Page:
Detroit's nearly 16-month odyssey through bankruptcy reached the finish line on Friday, when a federal judge ruled that the city's plan for shedding debt and investing in its future is both feasible and fair.
* The ruling by Judge Steven Rhodes, who is overseeing the historic case, came more than two months after the start of a hearing to determine whether the plan was fair to creditors and feasible for the city to implement.
RICHARD CICCARONE, HEAD OF MERRITT RESEARCH SERVICES, HIAWATHA, IOWA:
"It's a milestone for municipal credit risk. If we look back over the past fifty years, this stands out as evidence that municipal bonds are not risk free.
"Even though the odds are heavily in favor of repayment, at some point in time when there is a deterioration of significant proportions, both in the economic base as well as the financial liabilities, a city can go bust…. The legacy cost of a city which was once had a robust economy can linger on long after the factories are no longer operating. The pension liabilities we have today still pose a significant risk to creditors, which bear the burden of better times in the past, and those are the ones that will be on the radar for monitoring in the future."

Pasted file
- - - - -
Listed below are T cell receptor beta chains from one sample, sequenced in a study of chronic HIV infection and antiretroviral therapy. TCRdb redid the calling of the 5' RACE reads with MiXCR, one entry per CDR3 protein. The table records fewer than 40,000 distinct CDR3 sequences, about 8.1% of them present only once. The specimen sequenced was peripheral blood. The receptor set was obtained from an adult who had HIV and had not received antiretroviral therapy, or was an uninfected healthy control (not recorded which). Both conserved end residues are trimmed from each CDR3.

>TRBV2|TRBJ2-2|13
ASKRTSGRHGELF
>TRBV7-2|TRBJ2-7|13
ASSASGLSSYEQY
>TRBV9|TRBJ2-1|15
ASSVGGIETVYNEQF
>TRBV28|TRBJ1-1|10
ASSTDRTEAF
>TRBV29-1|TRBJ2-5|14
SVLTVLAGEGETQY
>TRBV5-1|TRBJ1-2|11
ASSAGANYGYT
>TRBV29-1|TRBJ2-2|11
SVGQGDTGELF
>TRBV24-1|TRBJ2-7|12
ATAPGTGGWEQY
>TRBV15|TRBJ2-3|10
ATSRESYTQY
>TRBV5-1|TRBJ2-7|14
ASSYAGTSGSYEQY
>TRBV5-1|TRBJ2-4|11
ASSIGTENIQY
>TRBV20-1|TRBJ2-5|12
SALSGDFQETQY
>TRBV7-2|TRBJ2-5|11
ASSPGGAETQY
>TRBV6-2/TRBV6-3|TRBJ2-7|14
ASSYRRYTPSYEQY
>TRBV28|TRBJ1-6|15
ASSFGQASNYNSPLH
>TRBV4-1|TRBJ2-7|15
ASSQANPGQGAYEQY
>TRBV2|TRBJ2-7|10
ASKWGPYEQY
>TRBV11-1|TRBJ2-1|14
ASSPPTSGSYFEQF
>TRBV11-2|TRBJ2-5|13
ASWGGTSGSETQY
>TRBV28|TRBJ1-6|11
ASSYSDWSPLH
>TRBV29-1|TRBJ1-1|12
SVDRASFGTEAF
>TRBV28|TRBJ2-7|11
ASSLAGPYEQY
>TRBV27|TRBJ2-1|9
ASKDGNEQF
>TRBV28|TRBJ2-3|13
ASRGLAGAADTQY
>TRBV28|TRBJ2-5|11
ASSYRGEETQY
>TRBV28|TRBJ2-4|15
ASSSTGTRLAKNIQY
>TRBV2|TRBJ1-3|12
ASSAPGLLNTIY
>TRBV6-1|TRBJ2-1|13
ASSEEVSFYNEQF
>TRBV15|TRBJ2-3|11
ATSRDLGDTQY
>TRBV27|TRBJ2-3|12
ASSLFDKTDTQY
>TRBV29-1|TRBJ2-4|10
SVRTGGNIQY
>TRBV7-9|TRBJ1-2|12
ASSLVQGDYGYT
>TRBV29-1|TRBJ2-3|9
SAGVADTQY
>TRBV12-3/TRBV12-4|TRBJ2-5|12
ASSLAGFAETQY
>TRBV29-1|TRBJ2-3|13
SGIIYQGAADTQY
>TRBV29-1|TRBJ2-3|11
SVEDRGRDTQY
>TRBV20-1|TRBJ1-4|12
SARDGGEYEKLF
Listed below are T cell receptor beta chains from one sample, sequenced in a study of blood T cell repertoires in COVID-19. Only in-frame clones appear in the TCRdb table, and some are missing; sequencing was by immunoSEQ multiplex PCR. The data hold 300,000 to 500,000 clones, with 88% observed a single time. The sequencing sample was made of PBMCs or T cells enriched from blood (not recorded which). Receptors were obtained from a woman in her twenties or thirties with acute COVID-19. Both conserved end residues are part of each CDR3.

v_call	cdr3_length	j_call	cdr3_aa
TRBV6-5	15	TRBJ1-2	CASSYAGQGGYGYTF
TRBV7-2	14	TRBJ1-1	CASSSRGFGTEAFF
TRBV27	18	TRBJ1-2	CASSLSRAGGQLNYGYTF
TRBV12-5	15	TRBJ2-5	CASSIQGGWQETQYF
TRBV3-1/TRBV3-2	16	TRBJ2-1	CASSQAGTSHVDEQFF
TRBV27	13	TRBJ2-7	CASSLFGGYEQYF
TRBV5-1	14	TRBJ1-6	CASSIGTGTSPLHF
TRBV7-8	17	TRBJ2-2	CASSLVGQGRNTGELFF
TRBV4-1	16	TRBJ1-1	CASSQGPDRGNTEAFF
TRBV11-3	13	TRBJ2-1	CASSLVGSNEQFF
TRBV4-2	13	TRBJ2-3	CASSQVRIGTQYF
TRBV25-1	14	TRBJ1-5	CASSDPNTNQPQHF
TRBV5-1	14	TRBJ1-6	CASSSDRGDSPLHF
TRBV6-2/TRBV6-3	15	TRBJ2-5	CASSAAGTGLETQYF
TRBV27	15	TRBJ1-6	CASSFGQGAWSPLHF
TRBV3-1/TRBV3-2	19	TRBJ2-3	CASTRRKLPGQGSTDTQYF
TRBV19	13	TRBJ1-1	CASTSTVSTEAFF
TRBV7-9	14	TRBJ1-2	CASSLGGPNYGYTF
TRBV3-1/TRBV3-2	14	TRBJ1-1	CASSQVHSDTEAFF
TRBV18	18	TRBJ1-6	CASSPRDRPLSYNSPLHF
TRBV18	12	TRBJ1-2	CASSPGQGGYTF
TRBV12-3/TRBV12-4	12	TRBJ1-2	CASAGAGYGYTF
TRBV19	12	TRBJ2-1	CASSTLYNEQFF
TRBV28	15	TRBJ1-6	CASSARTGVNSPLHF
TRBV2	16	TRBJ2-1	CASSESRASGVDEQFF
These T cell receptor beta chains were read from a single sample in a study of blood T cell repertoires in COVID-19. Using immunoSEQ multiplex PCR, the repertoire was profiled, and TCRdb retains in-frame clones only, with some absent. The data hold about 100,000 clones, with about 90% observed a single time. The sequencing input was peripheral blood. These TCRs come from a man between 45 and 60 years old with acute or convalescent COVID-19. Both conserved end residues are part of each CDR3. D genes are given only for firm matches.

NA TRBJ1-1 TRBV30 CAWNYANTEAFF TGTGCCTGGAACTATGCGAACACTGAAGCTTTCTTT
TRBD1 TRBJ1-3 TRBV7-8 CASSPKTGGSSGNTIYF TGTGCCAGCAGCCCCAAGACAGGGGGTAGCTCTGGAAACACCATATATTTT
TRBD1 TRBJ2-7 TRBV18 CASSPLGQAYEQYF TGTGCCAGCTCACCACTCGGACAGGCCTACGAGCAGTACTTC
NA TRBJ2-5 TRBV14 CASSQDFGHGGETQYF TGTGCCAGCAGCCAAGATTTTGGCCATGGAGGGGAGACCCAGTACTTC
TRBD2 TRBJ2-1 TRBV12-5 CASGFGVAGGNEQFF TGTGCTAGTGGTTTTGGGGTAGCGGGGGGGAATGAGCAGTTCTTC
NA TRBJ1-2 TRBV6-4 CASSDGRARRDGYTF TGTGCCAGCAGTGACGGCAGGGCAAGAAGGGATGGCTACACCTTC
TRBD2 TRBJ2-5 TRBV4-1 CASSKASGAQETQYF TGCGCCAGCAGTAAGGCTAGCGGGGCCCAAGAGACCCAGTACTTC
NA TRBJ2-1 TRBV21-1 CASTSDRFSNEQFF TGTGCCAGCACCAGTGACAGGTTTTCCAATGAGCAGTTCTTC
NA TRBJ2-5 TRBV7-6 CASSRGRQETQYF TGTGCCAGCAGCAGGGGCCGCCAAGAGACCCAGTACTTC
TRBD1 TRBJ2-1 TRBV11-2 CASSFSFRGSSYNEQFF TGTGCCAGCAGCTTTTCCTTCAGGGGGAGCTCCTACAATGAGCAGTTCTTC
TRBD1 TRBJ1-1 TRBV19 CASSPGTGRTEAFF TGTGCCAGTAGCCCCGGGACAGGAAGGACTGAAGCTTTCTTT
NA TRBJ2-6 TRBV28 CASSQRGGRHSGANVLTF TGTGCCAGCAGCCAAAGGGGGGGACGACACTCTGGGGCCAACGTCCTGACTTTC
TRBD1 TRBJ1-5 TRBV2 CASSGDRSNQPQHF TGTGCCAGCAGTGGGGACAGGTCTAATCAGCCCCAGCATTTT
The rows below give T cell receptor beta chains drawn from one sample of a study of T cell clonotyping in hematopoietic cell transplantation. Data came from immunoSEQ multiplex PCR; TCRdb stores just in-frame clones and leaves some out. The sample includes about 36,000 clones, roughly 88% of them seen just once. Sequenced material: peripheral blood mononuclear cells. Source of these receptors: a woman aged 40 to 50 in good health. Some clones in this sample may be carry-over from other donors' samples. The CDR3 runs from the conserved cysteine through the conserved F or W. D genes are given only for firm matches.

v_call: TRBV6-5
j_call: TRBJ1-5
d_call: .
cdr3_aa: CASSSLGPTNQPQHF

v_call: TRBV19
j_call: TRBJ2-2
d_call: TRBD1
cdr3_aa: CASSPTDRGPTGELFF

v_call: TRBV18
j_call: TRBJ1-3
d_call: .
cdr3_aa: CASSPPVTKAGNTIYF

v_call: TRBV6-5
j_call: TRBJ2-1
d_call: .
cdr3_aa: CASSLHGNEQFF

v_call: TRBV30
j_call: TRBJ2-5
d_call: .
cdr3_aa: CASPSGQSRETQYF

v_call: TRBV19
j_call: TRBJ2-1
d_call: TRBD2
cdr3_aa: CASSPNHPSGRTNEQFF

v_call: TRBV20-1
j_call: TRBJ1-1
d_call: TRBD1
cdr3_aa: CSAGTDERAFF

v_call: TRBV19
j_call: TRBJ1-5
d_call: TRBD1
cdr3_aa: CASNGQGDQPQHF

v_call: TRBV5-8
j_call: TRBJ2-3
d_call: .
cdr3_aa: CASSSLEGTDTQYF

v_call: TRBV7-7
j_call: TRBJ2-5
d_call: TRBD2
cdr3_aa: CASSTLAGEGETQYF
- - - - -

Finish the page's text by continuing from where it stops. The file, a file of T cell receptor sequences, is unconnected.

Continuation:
KEVYN ORR, EMERGENCY MANAGER FOR DETROIT:
"With Judge Rhodes's historic decision, Detroit moves further along the path toward financial stability and success as a viable and attractive place to live, work and invest. My team and I are pleased that Judge Rhodes agrees that the Plan is the best way for the City to resolve its financial difficulties and remain on solid financial footing."
TOM METZOLD, CO-DIRECTOR OF MUNICIPAL INVESTMENTS, EATON VANCE, BOSTON:
"The longer you stay in bankruptcy the more it costs the town in terms of legal fees and consulting fees. (Detroit) is different than California. When you take years and years to extricate yourself, that money could have been put to such better use. As expensive as Detroit was, I think it was a pretty nice blueprint for what can happen when common sense and reasonable people come to the table and get a plan done…. Nobody was one-hundred percent satisfied. Everybody took a little bit of a haircut here or there. That’s an indication it was a well-designed plan."
WILLIAM BRANDT, DEVELOPMENT SPECIALISTS, FLORIDA:
"I think there are two things - on a public policy basis, its not been a very edifying endeavor but I think judge Rhodes did the best job he could. I'm glad its done... but on a larger picture you wonder if this trip was really necessary... no-one has painted a picture for me of where Detroit goes from here."